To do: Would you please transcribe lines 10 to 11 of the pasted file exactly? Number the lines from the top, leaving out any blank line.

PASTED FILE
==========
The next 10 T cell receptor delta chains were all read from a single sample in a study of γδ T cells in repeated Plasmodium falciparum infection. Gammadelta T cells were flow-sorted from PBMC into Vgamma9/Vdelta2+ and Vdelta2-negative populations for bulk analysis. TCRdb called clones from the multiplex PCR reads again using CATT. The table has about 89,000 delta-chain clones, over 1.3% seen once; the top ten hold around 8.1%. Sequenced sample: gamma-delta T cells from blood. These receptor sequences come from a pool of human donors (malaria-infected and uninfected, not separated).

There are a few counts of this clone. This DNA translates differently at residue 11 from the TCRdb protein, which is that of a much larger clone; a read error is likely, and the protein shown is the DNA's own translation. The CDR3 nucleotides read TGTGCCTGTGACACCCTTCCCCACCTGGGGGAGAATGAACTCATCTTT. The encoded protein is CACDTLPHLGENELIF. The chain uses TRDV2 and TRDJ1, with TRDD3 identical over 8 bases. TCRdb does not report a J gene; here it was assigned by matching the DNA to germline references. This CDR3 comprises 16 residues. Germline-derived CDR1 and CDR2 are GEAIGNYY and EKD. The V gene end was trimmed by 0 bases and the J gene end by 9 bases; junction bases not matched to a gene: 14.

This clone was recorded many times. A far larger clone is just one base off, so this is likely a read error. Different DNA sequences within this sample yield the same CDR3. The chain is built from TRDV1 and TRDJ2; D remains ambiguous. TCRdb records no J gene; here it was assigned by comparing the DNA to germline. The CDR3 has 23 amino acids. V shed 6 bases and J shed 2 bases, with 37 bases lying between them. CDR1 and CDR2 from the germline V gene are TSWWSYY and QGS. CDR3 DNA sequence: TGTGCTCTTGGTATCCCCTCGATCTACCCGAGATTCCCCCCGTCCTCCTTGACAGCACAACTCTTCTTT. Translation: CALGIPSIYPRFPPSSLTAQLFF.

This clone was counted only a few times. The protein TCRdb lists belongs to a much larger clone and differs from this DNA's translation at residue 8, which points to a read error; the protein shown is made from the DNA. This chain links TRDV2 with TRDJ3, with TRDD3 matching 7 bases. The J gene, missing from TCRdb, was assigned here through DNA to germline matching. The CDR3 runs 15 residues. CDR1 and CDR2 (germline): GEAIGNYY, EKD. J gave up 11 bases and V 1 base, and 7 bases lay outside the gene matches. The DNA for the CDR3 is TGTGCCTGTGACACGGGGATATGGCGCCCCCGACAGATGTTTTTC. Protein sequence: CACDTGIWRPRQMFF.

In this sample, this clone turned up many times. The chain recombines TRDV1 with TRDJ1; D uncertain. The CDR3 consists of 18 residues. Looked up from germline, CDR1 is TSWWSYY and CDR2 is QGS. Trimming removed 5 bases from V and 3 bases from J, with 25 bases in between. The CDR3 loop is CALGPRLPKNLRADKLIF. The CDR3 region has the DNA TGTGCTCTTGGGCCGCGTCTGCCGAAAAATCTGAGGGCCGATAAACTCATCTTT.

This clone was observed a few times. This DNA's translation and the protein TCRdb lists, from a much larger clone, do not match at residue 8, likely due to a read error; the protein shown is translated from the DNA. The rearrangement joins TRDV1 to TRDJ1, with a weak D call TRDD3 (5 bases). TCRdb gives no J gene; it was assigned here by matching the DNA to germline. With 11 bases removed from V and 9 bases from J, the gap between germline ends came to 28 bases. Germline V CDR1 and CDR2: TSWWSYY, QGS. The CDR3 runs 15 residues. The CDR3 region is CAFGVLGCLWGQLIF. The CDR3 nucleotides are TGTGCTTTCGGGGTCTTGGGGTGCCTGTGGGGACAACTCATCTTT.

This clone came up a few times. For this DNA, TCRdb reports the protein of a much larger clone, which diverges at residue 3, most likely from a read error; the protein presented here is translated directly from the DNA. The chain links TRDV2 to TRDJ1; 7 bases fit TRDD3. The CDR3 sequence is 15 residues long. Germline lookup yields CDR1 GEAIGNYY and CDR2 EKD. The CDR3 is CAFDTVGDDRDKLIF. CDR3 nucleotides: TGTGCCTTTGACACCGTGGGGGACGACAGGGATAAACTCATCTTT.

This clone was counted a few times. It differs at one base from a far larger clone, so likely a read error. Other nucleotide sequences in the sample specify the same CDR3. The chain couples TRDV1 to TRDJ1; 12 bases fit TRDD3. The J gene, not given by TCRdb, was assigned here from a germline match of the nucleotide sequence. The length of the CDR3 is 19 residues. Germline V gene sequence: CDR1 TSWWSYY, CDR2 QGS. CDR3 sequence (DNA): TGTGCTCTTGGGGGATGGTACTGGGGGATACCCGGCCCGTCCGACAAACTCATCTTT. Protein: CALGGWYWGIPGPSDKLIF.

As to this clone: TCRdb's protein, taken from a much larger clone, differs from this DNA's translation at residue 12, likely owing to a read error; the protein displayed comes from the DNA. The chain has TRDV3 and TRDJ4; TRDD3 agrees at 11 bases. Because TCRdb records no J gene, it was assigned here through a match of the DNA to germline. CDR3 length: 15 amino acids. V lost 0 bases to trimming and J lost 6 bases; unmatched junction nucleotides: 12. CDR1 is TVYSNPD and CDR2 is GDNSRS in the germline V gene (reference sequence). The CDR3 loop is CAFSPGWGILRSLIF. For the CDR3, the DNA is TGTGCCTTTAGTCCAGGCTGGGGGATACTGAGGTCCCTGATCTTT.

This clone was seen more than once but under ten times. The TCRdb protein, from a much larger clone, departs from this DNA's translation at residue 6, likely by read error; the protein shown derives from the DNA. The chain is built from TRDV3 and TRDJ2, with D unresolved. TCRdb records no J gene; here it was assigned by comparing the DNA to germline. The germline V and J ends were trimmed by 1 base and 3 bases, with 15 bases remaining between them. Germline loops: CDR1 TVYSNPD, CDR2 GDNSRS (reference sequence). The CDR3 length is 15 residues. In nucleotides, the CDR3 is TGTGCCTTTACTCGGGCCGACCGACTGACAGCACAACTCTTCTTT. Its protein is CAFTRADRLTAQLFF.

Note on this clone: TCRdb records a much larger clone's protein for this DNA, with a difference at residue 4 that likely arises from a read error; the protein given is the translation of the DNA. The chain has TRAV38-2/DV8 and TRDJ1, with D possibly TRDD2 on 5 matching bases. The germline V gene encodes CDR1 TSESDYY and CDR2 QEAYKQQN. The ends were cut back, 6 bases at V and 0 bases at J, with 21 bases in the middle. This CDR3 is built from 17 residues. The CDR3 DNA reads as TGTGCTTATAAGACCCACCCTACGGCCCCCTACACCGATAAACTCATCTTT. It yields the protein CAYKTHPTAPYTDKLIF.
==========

This clone was seen more than once but under ten times. The TCRdb protein, from a much larger clone, departs from this DNA's translation at residue 6, likely by read error; the protein shown derives from the DNA. The chain is built from TRDV3 and TRDJ2, with D unresolved. TCRdb records no J gene; here it was assigned by comparing the DNA to germline. The germline V and J ends were trimmed by 1 base and 3 bases, with 15 bases remaining between them. Germline loops: CDR1 TVYSNPD, CDR2 GDNSRS (reference sequence). The CDR3 length is 15 residues. In nucleotides, the CDR3 is TGTGCCTTTACTCGGGCCGACCGACTGACAGCACAACTCTTCTTT. Its protein is CAFTRADRLTAQLFF.

Note on this clone: TCRdb records a much larger clone's protein for this DNA, with a difference at residue 4 that likely arises from a read error; the protein given is the translation of the DNA. The chain has TRAV38-2/DV8 and TRDJ1, with D possibly TRDD2 on 5 matching bases. The germline V gene encodes CDR1 TSESDYY and CDR2 QEAYKQQN. The ends were cut back, 6 bases at V and 0 bases at J, with 21 bases in the middle. This CDR3 is built from 17 residues. The CDR3 DNA reads as TGTGCTTATAAGACCCACCCTACGGCCCCCTACACCGATAAACTCATCTTT. It yields the protein CAYKTHPTAPYTDKLIF.